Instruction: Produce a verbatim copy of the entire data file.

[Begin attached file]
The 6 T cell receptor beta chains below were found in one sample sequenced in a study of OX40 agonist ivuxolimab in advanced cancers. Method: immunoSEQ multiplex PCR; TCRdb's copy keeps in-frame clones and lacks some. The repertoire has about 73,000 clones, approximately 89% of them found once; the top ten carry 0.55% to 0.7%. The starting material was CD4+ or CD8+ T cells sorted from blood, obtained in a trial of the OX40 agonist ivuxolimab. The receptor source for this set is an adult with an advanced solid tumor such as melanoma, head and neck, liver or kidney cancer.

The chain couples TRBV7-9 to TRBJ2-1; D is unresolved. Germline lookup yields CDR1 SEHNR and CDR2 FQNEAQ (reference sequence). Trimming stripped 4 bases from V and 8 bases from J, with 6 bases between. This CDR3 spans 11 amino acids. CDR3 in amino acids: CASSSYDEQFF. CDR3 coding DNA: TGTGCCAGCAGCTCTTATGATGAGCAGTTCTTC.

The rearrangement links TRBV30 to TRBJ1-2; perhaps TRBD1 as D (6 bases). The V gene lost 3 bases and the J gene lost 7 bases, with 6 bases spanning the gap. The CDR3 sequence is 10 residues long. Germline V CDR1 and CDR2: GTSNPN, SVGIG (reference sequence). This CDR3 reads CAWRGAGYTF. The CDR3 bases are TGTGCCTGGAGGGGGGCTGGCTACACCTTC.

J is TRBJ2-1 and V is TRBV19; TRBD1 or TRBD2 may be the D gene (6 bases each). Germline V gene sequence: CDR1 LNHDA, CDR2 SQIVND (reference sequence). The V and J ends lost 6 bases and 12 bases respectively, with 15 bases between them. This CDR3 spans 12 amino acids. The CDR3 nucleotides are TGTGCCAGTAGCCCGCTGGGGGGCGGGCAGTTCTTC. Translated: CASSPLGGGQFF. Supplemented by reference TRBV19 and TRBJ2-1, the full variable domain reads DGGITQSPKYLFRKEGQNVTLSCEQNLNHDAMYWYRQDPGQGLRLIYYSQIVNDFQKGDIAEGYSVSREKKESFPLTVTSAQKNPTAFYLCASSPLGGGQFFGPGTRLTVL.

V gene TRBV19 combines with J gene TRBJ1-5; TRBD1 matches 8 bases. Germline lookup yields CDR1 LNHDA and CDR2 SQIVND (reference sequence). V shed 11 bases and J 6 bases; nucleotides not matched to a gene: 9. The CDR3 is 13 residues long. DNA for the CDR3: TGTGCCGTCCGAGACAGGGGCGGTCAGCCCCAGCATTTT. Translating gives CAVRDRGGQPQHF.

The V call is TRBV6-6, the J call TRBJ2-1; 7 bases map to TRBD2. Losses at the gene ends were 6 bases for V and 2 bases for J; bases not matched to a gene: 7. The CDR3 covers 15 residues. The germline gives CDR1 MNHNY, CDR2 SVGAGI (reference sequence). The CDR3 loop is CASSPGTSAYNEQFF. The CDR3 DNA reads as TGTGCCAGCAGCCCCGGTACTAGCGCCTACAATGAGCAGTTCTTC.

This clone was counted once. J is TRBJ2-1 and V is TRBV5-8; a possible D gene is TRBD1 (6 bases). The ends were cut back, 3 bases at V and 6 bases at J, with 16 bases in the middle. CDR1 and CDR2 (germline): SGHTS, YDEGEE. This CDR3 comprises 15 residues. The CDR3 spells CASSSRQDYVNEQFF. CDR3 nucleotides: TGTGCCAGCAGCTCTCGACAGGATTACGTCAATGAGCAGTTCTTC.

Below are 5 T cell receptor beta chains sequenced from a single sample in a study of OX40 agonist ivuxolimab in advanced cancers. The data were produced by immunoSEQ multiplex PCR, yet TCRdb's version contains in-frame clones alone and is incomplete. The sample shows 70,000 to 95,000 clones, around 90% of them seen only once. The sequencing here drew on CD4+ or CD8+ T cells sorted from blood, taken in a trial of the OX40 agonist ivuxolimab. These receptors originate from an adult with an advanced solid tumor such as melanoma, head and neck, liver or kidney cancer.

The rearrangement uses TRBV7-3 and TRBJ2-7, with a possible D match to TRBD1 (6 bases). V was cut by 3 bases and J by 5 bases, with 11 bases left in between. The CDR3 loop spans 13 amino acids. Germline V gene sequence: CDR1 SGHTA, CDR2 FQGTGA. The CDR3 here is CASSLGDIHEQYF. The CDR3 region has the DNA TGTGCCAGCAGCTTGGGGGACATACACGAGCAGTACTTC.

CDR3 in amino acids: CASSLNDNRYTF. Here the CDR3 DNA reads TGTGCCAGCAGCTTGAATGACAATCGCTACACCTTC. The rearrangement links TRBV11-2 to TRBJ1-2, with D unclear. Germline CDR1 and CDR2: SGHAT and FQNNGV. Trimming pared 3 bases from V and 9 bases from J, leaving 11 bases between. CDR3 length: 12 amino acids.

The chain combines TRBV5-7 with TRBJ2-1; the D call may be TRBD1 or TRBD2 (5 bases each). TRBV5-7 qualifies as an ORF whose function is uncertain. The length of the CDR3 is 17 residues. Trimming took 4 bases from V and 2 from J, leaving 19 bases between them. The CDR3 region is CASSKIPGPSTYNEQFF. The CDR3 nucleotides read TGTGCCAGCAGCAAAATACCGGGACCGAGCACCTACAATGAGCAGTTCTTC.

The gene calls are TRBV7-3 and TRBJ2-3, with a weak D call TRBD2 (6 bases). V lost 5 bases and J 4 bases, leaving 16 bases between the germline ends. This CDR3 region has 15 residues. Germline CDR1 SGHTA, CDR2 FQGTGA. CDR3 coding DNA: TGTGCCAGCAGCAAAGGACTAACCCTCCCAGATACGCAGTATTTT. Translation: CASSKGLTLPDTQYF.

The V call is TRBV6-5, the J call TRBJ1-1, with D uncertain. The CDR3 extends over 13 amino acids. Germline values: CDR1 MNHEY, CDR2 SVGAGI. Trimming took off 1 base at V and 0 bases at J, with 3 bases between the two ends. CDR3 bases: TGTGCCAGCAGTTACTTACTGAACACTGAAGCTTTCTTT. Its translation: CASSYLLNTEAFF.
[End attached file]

The 6 T cell receptor beta chains below were found in one sample sequenced in a study of OX40 agonist ivuxolimab in advanced cancers. Method: immunoSEQ multiplex PCR; TCRdb's copy keeps in-frame clones and lacks some. The repertoire has about 73,000 clones, approximately 89% of them found once; the top ten carry 0.55% to 0.7%. The starting material was CD4+ or CD8+ T cells sorted from blood, obtained in a trial of the OX40 agonist ivuxolimab. The receptor source for this set is an adult with an advanced solid tumor such as melanoma, head and neck, liver or kidney cancer.

The chain couples TRBV7-9 to TRBJ2-1; D is unresolved. Germline lookup yields CDR1 SEHNR and CDR2 FQNEAQ (reference sequence). Trimming stripped 4 bases from V and 8 bases from J, with 6 bases between. This CDR3 spans 11 amino acids. CDR3 in amino acids: CASSSYDEQFF. CDR3 coding DNA: TGTGCCAGCAGCTCTTATGATGAGCAGTTCTTC.

The rearrangement links TRBV30 to TRBJ1-2; perhaps TRBD1 as D (6 bases). The V gene lost 3 bases and the J gene lost 7 bases, with 6 bases spanning the gap. The CDR3 sequence is 10 residues long. Germline V CDR1 and CDR2: GTSNPN, SVGIG (reference sequence). This CDR3 reads CAWRGAGYTF. The CDR3 bases are TGTGCCTGGAGGGGGGCTGGCTACACCTTC.

J is TRBJ2-1 and V is TRBV19; TRBD1 or TRBD2 may be the D gene (6 bases each). Germline V gene sequence: CDR1 LNHDA, CDR2 SQIVND (reference sequence). The V and J ends lost 6 bases and 12 bases respectively, with 15 bases between them. This CDR3 spans 12 amino acids. The CDR3 nucleotides are TGTGCCAGTAGCCCGCTGGGGGGCGGGCAGTTCTTC. Translated: CASSPLGGGQFF. Supplemented by reference TRBV19 and TRBJ2-1, the full variable domain reads DGGITQSPKYLFRKEGQNVTLSCEQNLNHDAMYWYRQDPGQGLRLIYYSQIVNDFQKGDIAEGYSVSREKKESFPLTVTSAQKNPTAFYLCASSPLGGGQFFGPGTRLTVL.

V gene TRBV19 combines with J gene TRBJ1-5; TRBD1 matches 8 bases. Germline lookup yields CDR1 LNHDA and CDR2 SQIVND (reference sequence). V shed 11 bases and J 6 bases; nucleotides not matched to a gene: 9. The CDR3 is 13 residues long. DNA for the CDR3: TGTGCCGTCCGAGACAGGGGCGGTCAGCCCCAGCATTTT. Translating gives CAVRDRGGQPQHF.

The V call is TRBV6-6, the J call TRBJ2-1; 7 bases map to TRBD2. Losses at the gene ends were 6 bases for V and 2 bases for J; bases not matched to a gene: 7. The CDR3 covers 15 residues. The germline gives CDR1 MNHNY, CDR2 SVGAGI (reference sequence). The CDR3 loop is CASSPGTSAYNEQFF. The CDR3 DNA reads as TGTGCCAGCAGCCCCGGTACTAGCGCCTACAATGAGCAGTTCTTC.

This clone was counted once. J is TRBJ2-1 and V is TRBV5-8; a possible D gene is TRBD1 (6 bases). The ends were cut back, 3 bases at V and 6 bases at J, with 16 bases in the middle. CDR1 and CDR2 (germline): SGHTS, YDEGEE. This CDR3 comprises 15 residues. The CDR3 spells CASSSRQDYVNEQFF. CDR3 nucleotides: TGTGCCAGCAGCTCTCGACAGGATTACGTCAATGAGCAGTTCTTC.

Below are 5 T cell receptor beta chains sequenced from a single sample in a study of OX40 agonist ivuxolimab in advanced cancers. The data were produced by immunoSEQ multiplex PCR, yet TCRdb's version contains in-frame clones alone and is incomplete. The sample shows 70,000 to 95,000 clones, around 90% of them seen only once. The sequencing here drew on CD4+ or CD8+ T cells sorted from blood, taken in a trial of the OX40 agonist ivuxolimab. These receptors originate from an adult with an advanced solid tumor such as melanoma, head and neck, liver or kidney cancer.

The rearrangement uses TRBV7-3 and TRBJ2-7, with a possible D match to TRBD1 (6 bases). V was cut by 3 bases and J by 5 bases, with 11 bases left in between. The CDR3 loop spans 13 amino acids. Germline V gene sequence: CDR1 SGHTA, CDR2 FQGTGA. The CDR3 here is CASSLGDIHEQYF. The CDR3 region has the DNA TGTGCCAGCAGCTTGGGGGACATACACGAGCAGTACTTC.

CDR3 in amino acids: CASSLNDNRYTF. Here the CDR3 DNA reads TGTGCCAGCAGCTTGAATGACAATCGCTACACCTTC. The rearrangement links TRBV11-2 to TRBJ1-2, with D unclear. Germline CDR1 and CDR2: SGHAT and FQNNGV. Trimming pared 3 bases from V and 9 bases from J, leaving 11 bases between. CDR3 length: 12 amino acids.

The chain combines TRBV5-7 with TRBJ2-1; the D call may be TRBD1 or TRBD2 (5 bases each). TRBV5-7 qualifies as an ORF whose function is uncertain. The length of the CDR3 is 17 residues. Trimming took 4 bases from V and 2 from J, leaving 19 bases between them. The CDR3 region is CASSKIPGPSTYNEQFF. The CDR3 nucleotides read TGTGCCAGCAGCAAAATACCGGGACCGAGCACCTACAATGAGCAGTTCTTC.

The gene calls are TRBV7-3 and TRBJ2-3, with a weak D call TRBD2 (6 bases). V lost 5 bases and J 4 bases, leaving 16 bases between the germline ends. This CDR3 region has 15 residues. Germline CDR1 SGHTA, CDR2 FQGTGA. CDR3 coding DNA: TGTGCCAGCAGCAAAGGACTAACCCTCCCAGATACGCAGTATTTT. Translation: CASSKGLTLPDTQYF.

The V call is TRBV6-5, the J call TRBJ1-1, with D uncertain. The CDR3 extends over 13 amino acids. Germline values: CDR1 MNHEY, CDR2 SVGAGI. Trimming took off 1 base at V and 0 bases at J, with 3 bases between the two ends. CDR3 bases: TGTGCCAGCAGTTACTTACTGAACACTGAAGCTTTCTTT. Its translation: CASSYLLNTEAFF.